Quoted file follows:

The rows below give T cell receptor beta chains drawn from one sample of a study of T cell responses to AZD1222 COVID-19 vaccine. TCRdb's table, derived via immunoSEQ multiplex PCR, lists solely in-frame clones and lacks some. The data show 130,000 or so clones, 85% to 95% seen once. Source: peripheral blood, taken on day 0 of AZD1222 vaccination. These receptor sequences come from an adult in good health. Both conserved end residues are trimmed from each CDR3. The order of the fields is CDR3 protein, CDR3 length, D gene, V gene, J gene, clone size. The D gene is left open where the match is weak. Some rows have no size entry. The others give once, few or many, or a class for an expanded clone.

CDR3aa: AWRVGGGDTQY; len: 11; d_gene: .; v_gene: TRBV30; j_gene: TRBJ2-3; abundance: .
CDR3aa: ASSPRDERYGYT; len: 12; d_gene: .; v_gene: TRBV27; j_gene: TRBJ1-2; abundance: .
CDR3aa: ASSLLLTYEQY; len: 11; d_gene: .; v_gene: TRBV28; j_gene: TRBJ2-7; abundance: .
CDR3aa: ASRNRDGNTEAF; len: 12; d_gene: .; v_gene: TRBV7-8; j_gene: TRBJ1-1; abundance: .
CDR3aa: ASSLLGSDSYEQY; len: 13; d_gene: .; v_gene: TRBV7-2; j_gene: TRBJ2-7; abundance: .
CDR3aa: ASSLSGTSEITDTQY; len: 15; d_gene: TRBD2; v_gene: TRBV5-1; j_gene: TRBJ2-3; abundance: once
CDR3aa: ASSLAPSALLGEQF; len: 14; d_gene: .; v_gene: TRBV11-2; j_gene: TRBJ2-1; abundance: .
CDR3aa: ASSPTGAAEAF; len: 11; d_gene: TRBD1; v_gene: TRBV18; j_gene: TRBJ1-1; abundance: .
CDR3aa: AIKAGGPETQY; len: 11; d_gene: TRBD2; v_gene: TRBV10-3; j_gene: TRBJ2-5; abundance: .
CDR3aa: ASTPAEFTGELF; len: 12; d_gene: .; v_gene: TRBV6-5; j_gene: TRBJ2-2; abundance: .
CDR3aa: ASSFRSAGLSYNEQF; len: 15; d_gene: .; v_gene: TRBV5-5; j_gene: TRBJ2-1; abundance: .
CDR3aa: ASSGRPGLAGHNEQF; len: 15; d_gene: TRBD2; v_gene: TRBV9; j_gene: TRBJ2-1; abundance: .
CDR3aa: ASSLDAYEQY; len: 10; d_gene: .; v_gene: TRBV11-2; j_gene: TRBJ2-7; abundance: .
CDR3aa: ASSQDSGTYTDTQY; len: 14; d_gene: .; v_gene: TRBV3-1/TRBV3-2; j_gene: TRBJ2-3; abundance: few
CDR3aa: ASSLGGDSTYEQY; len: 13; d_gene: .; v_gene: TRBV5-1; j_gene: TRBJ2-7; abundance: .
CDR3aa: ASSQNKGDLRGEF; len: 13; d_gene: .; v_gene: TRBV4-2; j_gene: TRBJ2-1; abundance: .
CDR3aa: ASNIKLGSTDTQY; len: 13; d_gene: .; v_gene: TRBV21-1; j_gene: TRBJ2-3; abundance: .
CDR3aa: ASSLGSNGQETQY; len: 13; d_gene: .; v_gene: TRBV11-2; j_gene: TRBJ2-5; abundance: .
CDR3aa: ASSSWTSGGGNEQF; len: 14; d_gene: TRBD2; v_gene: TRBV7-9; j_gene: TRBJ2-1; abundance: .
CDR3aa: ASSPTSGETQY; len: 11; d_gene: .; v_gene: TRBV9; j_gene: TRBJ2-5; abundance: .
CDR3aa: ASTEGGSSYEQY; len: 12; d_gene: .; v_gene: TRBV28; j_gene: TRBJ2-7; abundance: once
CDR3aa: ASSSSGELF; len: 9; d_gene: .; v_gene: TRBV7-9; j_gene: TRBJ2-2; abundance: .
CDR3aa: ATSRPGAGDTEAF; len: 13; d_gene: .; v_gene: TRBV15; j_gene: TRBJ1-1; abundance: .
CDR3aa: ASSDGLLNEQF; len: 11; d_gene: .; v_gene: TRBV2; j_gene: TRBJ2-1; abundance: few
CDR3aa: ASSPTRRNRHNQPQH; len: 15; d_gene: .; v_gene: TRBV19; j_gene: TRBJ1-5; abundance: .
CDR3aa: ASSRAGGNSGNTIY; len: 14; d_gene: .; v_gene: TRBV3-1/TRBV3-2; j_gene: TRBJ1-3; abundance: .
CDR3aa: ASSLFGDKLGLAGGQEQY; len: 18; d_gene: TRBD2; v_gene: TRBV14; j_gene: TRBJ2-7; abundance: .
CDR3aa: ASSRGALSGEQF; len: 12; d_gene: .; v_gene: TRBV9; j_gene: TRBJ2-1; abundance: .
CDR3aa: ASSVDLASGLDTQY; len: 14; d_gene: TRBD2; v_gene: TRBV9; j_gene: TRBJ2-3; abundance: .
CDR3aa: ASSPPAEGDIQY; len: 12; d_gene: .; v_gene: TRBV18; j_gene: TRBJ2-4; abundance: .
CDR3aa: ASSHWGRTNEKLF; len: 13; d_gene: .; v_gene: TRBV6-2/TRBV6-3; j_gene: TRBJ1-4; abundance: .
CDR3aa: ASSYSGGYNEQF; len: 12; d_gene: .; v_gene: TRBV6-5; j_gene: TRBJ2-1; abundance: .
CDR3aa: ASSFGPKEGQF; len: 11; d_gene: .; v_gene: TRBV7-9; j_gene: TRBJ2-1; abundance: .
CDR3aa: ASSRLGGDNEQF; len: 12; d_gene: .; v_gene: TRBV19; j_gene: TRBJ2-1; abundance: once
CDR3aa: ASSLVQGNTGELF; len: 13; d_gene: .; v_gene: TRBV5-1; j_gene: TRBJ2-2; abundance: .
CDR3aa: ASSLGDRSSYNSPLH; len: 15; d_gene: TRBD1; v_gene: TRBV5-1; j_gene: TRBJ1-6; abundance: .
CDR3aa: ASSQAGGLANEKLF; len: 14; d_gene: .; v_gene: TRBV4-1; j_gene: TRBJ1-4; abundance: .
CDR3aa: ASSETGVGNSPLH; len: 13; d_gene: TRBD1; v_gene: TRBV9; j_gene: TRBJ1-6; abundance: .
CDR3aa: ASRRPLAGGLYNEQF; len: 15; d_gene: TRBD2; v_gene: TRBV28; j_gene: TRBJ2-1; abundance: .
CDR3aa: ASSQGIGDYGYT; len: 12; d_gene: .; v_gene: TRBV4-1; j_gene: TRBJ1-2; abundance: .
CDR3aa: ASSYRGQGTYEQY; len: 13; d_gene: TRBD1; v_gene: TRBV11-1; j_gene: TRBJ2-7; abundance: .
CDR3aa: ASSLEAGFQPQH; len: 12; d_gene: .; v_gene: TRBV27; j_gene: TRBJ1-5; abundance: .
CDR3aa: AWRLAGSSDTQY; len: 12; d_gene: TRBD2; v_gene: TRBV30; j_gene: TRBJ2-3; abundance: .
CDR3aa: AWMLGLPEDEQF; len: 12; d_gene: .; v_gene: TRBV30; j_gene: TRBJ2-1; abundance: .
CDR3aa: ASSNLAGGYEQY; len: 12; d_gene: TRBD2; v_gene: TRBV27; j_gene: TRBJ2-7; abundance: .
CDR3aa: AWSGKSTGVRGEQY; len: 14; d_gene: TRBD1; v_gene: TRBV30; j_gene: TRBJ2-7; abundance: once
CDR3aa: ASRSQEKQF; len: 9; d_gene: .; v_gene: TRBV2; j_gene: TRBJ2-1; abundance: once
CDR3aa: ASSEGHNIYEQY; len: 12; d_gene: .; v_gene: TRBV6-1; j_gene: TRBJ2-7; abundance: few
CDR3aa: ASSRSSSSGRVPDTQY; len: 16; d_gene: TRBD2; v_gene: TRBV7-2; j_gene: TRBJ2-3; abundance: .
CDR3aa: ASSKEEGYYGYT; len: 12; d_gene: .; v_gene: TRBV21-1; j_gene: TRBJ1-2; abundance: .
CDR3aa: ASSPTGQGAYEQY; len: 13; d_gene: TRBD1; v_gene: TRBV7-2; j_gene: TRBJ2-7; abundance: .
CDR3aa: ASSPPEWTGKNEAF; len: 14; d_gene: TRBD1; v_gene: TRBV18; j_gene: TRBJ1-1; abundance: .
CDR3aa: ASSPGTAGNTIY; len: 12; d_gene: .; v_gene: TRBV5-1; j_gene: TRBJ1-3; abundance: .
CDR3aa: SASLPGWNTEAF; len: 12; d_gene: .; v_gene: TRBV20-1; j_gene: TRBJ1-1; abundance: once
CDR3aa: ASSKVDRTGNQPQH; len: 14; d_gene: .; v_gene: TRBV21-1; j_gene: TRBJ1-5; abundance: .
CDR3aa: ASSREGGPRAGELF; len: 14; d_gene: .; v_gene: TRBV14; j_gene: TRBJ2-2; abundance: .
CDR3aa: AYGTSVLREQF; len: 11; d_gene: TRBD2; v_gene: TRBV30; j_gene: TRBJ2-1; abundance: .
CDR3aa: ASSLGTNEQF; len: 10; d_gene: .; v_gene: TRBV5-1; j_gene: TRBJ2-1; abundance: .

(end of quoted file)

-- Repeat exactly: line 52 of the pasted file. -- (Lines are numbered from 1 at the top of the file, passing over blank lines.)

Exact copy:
CDR3aa: ASSPTGQGAYEQY; len: 13; d_gene: TRBD1; v_gene: TRBV7-2; j_gene: TRBJ2-7; abundance: .